The Big LeadThe Big Lead

The Post-Dynasty Hangover Is Hitting the Warriors Like a Sack of Bricks

SAN FRANCISCO, CALIFORNIA - OCTOBER 24:   Stephen Curry #30 of the Golden State Warriors reacts during their loss to the LA Clippers at Chase Center on October 24, 2019 in San Francisco, California.  NOTE TO USER: User expressly acknowledges and agrees that, by downloading and or using this photograph, User is consenting to the terms and conditions of the Getty Images License Agreement. (Photo by Ezra Shaw/Getty Images)
Ezra Shaw/Getty Images

After one of the wildest summers in NBA history, the only thing we all knew for sure was that the Warriors were no longer overwhelming favorites to win it all. Between Kevin Durant's departure and Klay Thompson's torn ACL -- and not to mention losing Andre Iguodala -- their dynasty as we knew it was over. They still have Steph Curry and Draymond Green, of course, and acquired D'Angelo Russell, but it's only natural they take a step back after five years of the most dominant team basketball has seen this century.

Nobody thought it would be this bad, though. They've lost their first two games by a combined 47 points. At one point against the Thunder on Sunday afternoon, they were down by no less than 40 points. Curry has averaged 23 points per game to start the year, shooting an abysmal 20 percent from three. Russell hasn't been much better, and was ejected on Sunday after a pretty terrible decision to continue yapping at the ref after his first technical foul. As Green put it, the Warriors "f---ing suck right now."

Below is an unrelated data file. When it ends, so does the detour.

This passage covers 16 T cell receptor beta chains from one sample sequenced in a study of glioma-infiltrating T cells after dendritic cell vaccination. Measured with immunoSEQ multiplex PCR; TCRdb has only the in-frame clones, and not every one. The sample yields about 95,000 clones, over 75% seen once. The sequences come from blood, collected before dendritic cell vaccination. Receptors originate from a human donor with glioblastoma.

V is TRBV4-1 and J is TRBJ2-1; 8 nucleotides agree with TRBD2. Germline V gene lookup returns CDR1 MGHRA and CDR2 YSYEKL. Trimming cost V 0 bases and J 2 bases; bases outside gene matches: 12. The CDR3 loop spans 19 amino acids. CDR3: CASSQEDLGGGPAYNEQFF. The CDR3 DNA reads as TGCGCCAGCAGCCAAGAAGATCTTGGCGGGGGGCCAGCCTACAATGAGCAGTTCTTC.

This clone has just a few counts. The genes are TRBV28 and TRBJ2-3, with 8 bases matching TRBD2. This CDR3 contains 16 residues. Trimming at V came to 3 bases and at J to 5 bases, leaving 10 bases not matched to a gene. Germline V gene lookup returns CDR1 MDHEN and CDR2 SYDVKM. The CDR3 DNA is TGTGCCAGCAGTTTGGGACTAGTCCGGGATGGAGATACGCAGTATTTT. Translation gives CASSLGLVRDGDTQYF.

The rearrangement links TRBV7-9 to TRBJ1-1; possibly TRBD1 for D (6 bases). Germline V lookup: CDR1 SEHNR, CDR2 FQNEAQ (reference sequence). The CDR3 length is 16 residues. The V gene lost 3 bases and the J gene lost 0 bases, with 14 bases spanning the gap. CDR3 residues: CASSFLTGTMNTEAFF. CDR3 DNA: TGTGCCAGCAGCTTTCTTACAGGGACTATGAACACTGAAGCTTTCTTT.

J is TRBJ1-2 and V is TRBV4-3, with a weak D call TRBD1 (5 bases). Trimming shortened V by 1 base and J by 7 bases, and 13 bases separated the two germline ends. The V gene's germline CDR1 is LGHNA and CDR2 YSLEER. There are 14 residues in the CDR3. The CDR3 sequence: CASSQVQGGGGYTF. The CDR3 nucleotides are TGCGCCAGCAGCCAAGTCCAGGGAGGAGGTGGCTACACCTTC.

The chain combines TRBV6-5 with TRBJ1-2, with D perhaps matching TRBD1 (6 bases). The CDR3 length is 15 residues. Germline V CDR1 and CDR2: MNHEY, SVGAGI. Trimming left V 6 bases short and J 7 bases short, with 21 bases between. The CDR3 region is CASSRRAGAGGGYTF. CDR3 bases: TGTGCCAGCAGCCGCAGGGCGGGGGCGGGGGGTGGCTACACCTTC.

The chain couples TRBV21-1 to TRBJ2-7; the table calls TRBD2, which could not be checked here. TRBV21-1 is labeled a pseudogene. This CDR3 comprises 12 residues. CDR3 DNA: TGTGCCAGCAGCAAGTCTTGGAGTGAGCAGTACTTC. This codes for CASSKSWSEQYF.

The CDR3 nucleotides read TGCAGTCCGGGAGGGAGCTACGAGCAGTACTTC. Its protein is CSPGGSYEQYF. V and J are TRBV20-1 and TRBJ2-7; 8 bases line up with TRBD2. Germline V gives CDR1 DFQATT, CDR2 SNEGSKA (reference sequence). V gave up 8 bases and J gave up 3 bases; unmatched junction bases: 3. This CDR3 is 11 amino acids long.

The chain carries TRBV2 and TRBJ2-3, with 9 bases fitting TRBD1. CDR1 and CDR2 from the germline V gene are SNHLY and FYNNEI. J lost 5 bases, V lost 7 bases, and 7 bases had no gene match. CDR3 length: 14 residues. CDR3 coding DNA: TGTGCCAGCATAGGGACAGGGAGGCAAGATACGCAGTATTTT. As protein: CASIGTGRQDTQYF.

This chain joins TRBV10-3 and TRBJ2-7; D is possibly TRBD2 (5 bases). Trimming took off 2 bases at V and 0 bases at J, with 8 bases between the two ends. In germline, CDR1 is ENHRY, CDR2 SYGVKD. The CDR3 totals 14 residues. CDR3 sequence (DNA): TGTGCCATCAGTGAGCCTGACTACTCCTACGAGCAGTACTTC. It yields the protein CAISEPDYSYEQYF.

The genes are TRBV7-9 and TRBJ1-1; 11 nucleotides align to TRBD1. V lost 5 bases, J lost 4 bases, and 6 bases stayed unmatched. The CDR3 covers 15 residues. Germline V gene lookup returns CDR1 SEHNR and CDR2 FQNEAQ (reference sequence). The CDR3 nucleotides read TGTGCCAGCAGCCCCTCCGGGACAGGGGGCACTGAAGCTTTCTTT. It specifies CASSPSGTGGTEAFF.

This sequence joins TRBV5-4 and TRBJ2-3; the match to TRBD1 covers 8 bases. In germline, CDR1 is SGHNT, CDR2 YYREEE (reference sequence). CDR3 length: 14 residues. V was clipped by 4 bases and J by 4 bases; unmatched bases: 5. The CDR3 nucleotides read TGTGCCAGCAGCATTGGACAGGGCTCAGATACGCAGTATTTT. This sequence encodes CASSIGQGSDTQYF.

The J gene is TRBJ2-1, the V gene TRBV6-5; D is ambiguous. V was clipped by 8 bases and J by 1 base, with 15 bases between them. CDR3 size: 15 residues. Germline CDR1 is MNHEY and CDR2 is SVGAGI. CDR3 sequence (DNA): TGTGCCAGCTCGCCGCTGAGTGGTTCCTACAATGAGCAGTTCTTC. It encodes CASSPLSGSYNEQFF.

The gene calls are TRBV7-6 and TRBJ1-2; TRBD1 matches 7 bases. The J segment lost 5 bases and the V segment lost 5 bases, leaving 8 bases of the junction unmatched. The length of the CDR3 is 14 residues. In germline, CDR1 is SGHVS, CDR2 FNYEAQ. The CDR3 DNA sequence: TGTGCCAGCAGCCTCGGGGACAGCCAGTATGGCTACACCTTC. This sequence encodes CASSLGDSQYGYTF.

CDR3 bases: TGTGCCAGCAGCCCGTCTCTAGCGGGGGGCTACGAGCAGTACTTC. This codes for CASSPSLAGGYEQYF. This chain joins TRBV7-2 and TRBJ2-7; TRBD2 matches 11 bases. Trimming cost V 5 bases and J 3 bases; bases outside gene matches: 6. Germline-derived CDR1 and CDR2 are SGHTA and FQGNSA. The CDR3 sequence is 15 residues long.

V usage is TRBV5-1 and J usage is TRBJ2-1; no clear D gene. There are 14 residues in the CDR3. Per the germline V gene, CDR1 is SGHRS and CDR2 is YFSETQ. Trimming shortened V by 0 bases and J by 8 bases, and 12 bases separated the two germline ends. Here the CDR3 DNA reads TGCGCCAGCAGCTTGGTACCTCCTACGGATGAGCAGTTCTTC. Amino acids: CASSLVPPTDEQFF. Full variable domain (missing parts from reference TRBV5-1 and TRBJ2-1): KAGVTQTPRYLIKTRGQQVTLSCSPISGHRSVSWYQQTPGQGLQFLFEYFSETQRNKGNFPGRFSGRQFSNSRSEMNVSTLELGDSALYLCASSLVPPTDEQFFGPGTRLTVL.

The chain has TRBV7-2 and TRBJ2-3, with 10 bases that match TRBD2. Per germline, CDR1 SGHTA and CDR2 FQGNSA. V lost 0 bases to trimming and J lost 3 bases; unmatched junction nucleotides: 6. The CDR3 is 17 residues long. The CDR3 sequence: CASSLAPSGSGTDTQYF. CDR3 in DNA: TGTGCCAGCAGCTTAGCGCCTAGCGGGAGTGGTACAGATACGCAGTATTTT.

There are more than a few legitimate reasons for the Warriors to struggle like this early on, even if we didn't expect them to fall quite this low. It's the first time in three years Curry and Green are starting the year without Thompson or Durant by their sides. Russell, while talented offensively, has yet to grasp the entirety of Golden State's complicated system and has large strides to make before he could even be considered adequate on the defensive end. Green is a great player, but if he isn't shooting well, he struggles to impact the game offensively unless he's surrounded by shooters.

Curry is the most puzzling part of the slow start. Many believed that his return to the role of undisputed first option would also bring about the re-emergence of MVP Steph Curry, who lit the world on fire back in 2015 as the first unanimous MVP winner in league history. So far, he's just been ice cold. He gets swarmed when he has the ball, and just hasn't hit his open shots on the rare occasion he has one. It'll come around; as one of the greatest shooters basketball has ever seen, he will not be shooting 20 percent from beyond the arc all season. I can say that with full confidence. But the slow start shows that the Warriors go as Curry goes, and if he can't buy a bucket some nights, it'll be very hard for this team to even stay in the game, much less pull out a win.

Curry and Green have played into June five years in a row. Sure, that's nothing compared to LeBron James doing so for eight consecutive years, but there's nobody like LeBron James. There's a certain amount of fatigue, both physical and mental, that builds up after playing 95+ games every year. Saying the cracks are starting to show after a whole two games, eight quarters, and 96 minutes of basketball is an overreaction, to be sure. But, all things considered, maybe this amount of early-season struggle isn't as surprising as we're all making it out to be.